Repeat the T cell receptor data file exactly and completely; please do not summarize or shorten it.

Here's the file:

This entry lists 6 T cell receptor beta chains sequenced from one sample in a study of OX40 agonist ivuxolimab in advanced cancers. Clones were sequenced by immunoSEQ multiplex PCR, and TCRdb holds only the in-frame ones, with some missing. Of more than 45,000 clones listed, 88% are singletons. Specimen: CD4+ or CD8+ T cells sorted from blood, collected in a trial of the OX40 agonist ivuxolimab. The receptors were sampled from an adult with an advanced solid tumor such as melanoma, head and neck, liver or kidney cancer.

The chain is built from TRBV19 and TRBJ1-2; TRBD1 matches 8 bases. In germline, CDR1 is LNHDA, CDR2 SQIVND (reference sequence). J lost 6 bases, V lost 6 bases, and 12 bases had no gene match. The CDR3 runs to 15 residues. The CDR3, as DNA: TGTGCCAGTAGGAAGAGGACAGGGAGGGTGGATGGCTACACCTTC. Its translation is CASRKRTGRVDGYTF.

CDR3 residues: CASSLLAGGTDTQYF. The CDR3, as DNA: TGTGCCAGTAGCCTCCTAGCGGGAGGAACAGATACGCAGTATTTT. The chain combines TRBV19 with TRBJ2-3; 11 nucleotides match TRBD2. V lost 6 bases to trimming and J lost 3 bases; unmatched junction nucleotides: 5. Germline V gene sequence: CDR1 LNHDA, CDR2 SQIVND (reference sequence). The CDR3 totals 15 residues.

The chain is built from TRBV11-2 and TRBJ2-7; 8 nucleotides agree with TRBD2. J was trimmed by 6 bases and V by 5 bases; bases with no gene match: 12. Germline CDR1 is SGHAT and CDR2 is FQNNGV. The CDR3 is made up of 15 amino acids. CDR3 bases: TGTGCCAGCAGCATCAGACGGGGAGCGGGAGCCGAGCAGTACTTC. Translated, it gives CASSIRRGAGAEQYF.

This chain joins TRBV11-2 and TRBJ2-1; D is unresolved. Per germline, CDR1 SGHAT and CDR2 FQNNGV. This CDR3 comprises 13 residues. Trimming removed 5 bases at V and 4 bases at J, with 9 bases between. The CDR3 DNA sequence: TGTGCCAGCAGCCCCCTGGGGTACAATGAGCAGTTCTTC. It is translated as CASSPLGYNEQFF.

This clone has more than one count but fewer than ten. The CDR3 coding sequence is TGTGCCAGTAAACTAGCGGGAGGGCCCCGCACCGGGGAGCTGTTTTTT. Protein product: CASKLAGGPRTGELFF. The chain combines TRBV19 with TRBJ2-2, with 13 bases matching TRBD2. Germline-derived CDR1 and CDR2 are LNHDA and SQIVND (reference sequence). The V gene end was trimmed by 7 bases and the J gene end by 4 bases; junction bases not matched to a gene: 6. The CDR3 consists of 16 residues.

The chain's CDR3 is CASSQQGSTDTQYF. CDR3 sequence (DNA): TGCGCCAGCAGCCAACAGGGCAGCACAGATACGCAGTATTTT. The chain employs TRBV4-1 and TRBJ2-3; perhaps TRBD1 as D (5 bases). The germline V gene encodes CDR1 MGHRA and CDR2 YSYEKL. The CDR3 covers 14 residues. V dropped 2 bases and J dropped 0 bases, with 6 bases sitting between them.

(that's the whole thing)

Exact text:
This entry lists 6 T cell receptor beta chains sequenced from one sample in a study of OX40 agonist ivuxolimab in advanced cancers. Clones were sequenced by immunoSEQ multiplex PCR, and TCRdb holds only the in-frame ones, with some missing. Of more than 45,000 clones listed, 88% are singletons. Specimen: CD4+ or CD8+ T cells sorted from blood, collected in a trial of the OX40 agonist ivuxolimab. The receptors were sampled from an adult with an advanced solid tumor such as melanoma, head and neck, liver or kidney cancer.

The chain is built from TRBV19 and TRBJ1-2; TRBD1 matches 8 bases. In germline, CDR1 is LNHDA, CDR2 SQIVND (reference sequence). J lost 6 bases, V lost 6 bases, and 12 bases had no gene match. The CDR3 runs to 15 residues. The CDR3, as DNA: TGTGCCAGTAGGAAGAGGACAGGGAGGGTGGATGGCTACACCTTC. Its translation is CASRKRTGRVDGYTF.

CDR3 residues: CASSLLAGGTDTQYF. The CDR3, as DNA: TGTGCCAGTAGCCTCCTAGCGGGAGGAACAGATACGCAGTATTTT. The chain combines TRBV19 with TRBJ2-3; 11 nucleotides match TRBD2. V lost 6 bases to trimming and J lost 3 bases; unmatched junction nucleotides: 5. Germline V gene sequence: CDR1 LNHDA, CDR2 SQIVND (reference sequence). The CDR3 totals 15 residues.

The chain is built from TRBV11-2 and TRBJ2-7; 8 nucleotides agree with TRBD2. J was trimmed by 6 bases and V by 5 bases; bases with no gene match: 12. Germline CDR1 is SGHAT and CDR2 is FQNNGV. The CDR3 is made up of 15 amino acids. CDR3 bases: TGTGCCAGCAGCATCAGACGGGGAGCGGGAGCCGAGCAGTACTTC. Translated, it gives CASSIRRGAGAEQYF.

This chain joins TRBV11-2 and TRBJ2-1; D is unresolved. Per germline, CDR1 SGHAT and CDR2 FQNNGV. This CDR3 comprises 13 residues. Trimming removed 5 bases at V and 4 bases at J, with 9 bases between. The CDR3 DNA sequence: TGTGCCAGCAGCCCCCTGGGGTACAATGAGCAGTTCTTC. It is translated as CASSPLGYNEQFF.

This clone has more than one count but fewer than ten. The CDR3 coding sequence is TGTGCCAGTAAACTAGCGGGAGGGCCCCGCACCGGGGAGCTGTTTTTT. Protein product: CASKLAGGPRTGELFF. The chain combines TRBV19 with TRBJ2-2, with 13 bases matching TRBD2. Germline-derived CDR1 and CDR2 are LNHDA and SQIVND (reference sequence). The V gene end was trimmed by 7 bases and the J gene end by 4 bases; junction bases not matched to a gene: 6. The CDR3 consists of 16 residues.

The chain's CDR3 is CASSQQGSTDTQYF. CDR3 sequence (DNA): TGCGCCAGCAGCCAACAGGGCAGCACAGATACGCAGTATTTT. The chain employs TRBV4-1 and TRBJ2-3; perhaps TRBD1 as D (5 bases). The germline V gene encodes CDR1 MGHRA and CDR2 YSYEKL. The CDR3 covers 14 residues. V dropped 2 bases and J dropped 0 bases, with 6 bases sitting between them.